America’s Loveliest Accents: Pittsburgh

I think it was an important move for linguists to divorce our field from aesthetics. There can be a science of taste, but science itself is not the arbiter of taste. It is not the place of linguists to judge accents or languages. Just as biologists study animals and plants that many people consider repugnant, linguists may study words and phrases that alarm or disgust people.

That said, objectivity doesn’t mean you have to like everything. Linguists have the right to our own personal tastes about languages. For example, I think German can sound very cool at times, but there are other linguists who disagree with me, and that’s okay.

Pittsburgh

The Pittsburgh dialect, with its Northern Cities-shifted vowels, is pleasant enough, but what I really love about it is its grammar. They have their own second person plural pronoun, “yinz,” from “you ones” – it’s like our “you guys,” but shorter. (Some of my neighbors have “youse,” but I never heard it in my family.) Their “an ‘at” corresponds to our “and stuff.”

The best thing about the Pittsburgh dialect, though, is that they drop the useless “to be” from certain phrases, notably “that coat needs washed.” When I visited Pittsburgh, the friendly bus driver was chatting with me on the way in from the airport. We passed a bus stop with some people sitting on a bench, and she said, “Oh, they don’t want picked up.” I wish my dialect had that! Who needs that “to be,” anyway?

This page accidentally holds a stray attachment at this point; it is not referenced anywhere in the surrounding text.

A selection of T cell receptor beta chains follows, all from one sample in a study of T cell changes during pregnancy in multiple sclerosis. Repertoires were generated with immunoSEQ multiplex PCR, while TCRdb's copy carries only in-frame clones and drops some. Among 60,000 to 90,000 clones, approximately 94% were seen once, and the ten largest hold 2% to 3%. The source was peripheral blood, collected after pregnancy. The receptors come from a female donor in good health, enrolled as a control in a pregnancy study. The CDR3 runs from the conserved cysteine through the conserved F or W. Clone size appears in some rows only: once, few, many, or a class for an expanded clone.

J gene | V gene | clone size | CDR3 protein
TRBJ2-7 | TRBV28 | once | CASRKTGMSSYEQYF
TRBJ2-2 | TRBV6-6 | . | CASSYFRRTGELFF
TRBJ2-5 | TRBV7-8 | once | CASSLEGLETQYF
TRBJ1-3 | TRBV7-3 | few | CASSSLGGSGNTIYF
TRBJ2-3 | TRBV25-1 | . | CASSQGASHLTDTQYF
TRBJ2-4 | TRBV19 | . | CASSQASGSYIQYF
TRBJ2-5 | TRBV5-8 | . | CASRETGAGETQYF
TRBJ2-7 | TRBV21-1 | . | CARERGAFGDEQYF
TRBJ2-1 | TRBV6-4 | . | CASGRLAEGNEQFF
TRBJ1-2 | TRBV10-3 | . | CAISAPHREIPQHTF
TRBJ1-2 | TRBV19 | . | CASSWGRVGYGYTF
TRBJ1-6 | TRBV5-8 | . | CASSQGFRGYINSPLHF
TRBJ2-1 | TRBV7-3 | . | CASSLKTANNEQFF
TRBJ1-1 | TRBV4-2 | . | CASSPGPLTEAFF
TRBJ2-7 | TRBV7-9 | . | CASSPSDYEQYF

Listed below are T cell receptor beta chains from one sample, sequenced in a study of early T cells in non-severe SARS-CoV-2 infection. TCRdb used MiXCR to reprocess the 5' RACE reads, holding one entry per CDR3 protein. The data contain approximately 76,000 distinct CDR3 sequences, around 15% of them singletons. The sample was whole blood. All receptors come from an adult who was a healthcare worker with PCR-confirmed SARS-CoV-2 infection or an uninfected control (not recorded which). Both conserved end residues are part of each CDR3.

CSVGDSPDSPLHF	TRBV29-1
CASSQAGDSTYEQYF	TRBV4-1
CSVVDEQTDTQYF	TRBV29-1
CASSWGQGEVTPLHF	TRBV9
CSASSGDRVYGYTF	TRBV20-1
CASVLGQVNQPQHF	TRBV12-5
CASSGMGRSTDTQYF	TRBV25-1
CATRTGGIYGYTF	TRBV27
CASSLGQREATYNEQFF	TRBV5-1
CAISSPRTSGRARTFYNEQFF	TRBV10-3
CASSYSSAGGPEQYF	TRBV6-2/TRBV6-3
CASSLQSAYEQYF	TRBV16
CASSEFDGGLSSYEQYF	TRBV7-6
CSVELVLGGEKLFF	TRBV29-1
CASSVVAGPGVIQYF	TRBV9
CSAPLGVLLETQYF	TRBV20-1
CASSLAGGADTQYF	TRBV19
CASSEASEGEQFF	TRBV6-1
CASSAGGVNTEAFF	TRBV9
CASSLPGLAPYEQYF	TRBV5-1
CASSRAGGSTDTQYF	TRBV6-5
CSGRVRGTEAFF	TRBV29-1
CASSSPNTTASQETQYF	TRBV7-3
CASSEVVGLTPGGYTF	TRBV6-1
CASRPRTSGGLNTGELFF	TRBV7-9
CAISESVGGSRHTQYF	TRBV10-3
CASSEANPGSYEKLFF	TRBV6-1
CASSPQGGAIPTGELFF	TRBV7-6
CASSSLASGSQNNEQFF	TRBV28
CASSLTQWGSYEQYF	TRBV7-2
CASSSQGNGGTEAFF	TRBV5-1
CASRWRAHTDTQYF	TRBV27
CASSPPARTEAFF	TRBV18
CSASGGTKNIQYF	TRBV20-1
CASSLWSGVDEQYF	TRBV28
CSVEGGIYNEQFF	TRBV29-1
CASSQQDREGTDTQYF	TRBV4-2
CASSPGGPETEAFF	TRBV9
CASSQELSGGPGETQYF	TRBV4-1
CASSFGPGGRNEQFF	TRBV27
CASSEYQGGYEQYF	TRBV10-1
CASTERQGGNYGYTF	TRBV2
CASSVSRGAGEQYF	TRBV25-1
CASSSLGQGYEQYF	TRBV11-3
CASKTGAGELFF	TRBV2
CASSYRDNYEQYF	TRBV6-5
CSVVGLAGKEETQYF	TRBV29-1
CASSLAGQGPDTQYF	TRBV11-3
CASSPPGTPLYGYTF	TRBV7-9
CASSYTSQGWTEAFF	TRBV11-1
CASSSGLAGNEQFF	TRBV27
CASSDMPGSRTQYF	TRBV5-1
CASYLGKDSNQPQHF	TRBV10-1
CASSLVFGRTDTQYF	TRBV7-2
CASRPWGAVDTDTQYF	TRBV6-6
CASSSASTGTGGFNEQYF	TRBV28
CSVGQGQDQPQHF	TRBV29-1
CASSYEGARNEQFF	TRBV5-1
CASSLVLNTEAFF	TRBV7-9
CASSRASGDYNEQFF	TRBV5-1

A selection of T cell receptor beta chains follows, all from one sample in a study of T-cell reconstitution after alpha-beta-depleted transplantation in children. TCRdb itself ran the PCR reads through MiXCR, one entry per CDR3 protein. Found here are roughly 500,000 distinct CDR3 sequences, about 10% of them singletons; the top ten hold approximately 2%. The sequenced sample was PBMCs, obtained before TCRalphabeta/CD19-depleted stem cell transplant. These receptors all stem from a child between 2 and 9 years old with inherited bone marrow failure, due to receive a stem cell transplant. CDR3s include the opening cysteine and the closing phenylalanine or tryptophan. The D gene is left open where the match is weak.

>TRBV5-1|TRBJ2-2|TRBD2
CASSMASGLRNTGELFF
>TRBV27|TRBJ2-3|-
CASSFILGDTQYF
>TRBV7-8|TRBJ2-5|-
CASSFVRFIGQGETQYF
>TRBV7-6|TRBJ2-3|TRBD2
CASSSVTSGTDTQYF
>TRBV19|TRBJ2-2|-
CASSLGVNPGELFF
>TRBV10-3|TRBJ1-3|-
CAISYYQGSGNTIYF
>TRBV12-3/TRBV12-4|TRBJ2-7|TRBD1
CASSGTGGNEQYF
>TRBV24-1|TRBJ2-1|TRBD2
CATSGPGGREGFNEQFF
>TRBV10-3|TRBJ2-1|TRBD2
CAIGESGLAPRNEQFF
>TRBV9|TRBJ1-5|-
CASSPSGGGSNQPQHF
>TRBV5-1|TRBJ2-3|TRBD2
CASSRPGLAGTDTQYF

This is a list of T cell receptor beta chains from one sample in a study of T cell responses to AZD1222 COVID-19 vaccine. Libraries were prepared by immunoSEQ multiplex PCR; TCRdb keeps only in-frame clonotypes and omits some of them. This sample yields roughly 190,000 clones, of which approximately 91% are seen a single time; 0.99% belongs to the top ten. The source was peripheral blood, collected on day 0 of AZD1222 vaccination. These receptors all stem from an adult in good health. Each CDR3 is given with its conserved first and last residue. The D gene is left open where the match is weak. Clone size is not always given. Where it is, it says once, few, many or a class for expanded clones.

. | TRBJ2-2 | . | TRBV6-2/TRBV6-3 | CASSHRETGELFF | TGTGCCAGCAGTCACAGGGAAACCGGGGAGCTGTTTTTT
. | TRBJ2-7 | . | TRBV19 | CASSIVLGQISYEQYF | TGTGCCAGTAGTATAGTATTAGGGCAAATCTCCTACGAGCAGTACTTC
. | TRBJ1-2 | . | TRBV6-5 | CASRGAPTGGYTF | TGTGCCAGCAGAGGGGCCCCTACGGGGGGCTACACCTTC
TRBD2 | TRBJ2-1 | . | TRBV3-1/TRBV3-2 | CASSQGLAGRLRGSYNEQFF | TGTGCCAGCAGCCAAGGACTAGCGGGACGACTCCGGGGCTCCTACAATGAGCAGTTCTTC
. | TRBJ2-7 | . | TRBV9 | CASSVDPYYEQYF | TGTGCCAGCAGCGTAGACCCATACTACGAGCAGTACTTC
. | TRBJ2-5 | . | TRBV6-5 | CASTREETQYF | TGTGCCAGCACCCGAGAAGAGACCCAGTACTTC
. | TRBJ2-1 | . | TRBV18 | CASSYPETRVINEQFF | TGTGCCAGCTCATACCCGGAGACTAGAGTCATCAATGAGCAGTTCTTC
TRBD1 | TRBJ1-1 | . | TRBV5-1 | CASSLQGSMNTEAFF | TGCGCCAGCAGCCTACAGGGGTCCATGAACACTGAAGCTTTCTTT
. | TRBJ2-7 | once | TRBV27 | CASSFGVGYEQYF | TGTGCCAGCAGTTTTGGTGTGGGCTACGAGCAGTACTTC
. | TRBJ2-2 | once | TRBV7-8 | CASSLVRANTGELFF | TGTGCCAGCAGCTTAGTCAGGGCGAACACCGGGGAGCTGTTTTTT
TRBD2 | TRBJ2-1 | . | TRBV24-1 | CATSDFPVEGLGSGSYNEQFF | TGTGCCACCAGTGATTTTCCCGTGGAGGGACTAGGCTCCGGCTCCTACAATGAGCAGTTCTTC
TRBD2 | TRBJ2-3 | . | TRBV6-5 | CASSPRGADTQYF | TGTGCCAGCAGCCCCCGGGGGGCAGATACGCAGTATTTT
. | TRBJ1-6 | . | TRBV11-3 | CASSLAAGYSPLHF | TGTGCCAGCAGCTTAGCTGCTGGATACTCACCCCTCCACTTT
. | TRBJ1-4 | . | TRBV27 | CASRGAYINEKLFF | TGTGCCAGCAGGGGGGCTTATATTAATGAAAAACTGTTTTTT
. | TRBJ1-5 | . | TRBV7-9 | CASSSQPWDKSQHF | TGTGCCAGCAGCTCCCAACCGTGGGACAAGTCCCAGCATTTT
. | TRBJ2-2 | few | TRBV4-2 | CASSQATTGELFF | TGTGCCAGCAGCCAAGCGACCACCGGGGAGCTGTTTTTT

Musician and comedian Mark Eddie, a native of nearby Steubenville, Ohio, plays up all these features of the Pittsburgh dialect except the “needs washed” construction in an adaptation of “Downtown,” the song made famous by Petula Clark. There are a couple of objectionable lyrics – objectifying “Shadyside chicks” and referring to transgender people as “trannies” – but beyond those you see that there’s nothing mean in his teasing; you hear a real affection for Pittsburgh and its dialect.

This is part 4 of a series where I say nice things about all of the accents that Gawker’s Dayna Evans nominated for “America’s Ugliest Accent.” Previously: New York City. Nextly: Philadelphia.

3 thoughts on “America’s Loveliest Accents: Pittsburgh

  1. Pete

    It has the creatively-named “Pittsburgh Shift”. Basically, “cot” and “caught” are both “*cawt”. “Cut” then comes to sound more like “*caht”, which is OK, because “cot” doesn’t sound like that. My impression is that a similar shift can occur in Boston and Canada, which are other places where “cot” and “caught” sound the same.

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